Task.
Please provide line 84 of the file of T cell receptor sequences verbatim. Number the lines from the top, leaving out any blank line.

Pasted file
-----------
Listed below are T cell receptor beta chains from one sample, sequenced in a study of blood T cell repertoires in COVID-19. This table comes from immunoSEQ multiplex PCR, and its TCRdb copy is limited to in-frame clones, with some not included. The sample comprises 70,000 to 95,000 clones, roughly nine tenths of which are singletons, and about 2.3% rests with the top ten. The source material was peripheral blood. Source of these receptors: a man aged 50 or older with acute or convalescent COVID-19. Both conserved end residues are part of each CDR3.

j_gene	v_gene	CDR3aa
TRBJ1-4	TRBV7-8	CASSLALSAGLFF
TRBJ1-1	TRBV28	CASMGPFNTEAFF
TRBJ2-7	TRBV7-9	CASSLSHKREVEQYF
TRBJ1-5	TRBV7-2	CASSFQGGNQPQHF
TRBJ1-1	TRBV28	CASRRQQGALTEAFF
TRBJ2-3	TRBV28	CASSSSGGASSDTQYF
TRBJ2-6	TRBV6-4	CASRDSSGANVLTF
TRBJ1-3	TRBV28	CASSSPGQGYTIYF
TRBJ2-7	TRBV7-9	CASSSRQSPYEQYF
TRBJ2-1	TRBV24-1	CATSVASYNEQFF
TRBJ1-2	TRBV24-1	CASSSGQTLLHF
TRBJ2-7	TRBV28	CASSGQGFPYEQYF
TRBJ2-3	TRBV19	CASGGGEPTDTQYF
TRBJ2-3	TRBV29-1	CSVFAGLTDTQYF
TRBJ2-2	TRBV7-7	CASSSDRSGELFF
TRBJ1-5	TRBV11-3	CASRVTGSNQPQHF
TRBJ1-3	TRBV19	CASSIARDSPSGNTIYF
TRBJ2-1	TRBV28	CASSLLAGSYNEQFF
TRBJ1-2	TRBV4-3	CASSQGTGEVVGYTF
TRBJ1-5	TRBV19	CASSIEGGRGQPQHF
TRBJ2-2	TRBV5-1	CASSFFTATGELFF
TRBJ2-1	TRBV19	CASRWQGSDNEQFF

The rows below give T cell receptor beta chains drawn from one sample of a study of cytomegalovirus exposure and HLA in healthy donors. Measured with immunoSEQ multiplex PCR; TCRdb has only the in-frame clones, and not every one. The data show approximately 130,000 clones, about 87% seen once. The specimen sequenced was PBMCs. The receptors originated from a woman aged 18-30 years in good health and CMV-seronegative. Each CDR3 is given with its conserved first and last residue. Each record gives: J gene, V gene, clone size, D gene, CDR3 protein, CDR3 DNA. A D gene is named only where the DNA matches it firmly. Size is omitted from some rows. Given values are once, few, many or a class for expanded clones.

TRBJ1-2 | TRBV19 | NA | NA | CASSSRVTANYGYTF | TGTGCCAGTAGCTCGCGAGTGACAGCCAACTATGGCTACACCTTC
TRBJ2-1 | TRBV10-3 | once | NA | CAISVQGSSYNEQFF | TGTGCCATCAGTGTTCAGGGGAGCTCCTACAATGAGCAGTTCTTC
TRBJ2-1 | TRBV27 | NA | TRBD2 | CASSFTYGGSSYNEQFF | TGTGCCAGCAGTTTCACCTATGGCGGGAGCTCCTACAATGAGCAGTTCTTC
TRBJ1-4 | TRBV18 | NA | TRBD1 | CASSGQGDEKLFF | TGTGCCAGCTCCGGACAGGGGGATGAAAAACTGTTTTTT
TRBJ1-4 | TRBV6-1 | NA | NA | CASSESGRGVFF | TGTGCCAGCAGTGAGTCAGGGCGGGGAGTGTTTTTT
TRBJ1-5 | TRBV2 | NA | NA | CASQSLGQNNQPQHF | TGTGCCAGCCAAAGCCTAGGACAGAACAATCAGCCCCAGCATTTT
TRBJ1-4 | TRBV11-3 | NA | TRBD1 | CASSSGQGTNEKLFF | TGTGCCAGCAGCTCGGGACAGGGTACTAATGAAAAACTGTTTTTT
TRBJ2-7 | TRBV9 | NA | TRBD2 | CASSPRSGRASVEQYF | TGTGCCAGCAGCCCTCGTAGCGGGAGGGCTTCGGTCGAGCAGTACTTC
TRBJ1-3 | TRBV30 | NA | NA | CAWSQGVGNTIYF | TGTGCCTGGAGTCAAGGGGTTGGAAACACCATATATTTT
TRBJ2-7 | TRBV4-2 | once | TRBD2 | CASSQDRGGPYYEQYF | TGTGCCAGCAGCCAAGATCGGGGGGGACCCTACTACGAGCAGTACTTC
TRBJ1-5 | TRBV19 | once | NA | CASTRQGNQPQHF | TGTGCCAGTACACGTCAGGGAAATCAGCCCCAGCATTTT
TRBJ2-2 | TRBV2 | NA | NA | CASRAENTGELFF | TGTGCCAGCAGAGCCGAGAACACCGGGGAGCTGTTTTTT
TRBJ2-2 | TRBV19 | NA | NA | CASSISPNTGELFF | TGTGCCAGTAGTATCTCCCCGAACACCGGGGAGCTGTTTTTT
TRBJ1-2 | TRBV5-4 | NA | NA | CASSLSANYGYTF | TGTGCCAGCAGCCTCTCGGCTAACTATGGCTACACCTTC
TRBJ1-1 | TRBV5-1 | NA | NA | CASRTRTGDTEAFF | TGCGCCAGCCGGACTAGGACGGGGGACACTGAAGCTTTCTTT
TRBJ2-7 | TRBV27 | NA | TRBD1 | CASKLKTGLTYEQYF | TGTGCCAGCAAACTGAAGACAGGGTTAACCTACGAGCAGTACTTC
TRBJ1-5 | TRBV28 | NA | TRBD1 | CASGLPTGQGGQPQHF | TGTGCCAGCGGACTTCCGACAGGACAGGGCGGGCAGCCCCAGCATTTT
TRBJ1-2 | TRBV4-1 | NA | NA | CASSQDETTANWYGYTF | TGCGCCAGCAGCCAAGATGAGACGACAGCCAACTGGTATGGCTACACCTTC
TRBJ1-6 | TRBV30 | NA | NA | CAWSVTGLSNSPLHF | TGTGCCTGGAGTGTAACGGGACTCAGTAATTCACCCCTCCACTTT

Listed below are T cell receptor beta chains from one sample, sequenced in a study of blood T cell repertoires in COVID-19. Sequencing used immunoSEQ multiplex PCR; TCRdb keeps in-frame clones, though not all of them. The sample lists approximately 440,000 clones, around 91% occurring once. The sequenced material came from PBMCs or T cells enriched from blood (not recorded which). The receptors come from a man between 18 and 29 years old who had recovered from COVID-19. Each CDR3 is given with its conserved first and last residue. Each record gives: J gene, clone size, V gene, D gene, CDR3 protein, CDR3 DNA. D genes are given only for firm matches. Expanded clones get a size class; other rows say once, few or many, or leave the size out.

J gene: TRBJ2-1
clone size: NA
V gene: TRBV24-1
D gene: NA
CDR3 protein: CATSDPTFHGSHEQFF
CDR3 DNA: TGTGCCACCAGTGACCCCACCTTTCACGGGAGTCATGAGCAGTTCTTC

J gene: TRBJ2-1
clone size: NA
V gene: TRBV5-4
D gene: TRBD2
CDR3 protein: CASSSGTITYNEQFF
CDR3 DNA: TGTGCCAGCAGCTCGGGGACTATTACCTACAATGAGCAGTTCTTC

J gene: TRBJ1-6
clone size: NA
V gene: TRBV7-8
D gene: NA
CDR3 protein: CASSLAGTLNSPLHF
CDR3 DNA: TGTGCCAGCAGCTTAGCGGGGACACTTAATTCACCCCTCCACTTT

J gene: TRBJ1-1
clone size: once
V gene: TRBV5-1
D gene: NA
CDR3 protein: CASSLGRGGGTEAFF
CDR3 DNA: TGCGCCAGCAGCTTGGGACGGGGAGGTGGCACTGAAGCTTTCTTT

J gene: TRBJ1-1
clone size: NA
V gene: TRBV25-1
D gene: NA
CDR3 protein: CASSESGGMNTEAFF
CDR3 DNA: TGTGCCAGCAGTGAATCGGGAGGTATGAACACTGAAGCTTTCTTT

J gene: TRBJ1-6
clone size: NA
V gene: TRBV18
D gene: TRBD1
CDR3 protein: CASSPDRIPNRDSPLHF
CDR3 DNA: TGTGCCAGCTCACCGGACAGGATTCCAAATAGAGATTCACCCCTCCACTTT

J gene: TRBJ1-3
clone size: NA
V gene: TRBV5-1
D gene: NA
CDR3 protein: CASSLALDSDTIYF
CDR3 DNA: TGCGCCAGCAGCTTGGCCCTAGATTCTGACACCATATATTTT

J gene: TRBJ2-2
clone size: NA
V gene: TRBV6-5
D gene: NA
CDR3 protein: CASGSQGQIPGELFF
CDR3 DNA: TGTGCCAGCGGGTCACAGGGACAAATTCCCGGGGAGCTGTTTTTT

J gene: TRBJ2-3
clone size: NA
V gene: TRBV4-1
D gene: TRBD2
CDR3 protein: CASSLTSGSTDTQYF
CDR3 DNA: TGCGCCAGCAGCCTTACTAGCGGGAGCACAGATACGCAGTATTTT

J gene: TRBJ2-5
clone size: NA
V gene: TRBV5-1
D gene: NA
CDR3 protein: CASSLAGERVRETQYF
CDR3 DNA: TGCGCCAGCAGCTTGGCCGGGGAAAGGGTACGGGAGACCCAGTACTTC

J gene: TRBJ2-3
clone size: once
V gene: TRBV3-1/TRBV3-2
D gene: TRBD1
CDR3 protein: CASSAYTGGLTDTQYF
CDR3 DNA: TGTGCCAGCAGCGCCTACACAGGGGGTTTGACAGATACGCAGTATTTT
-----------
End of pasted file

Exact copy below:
V gene: TRBV5-1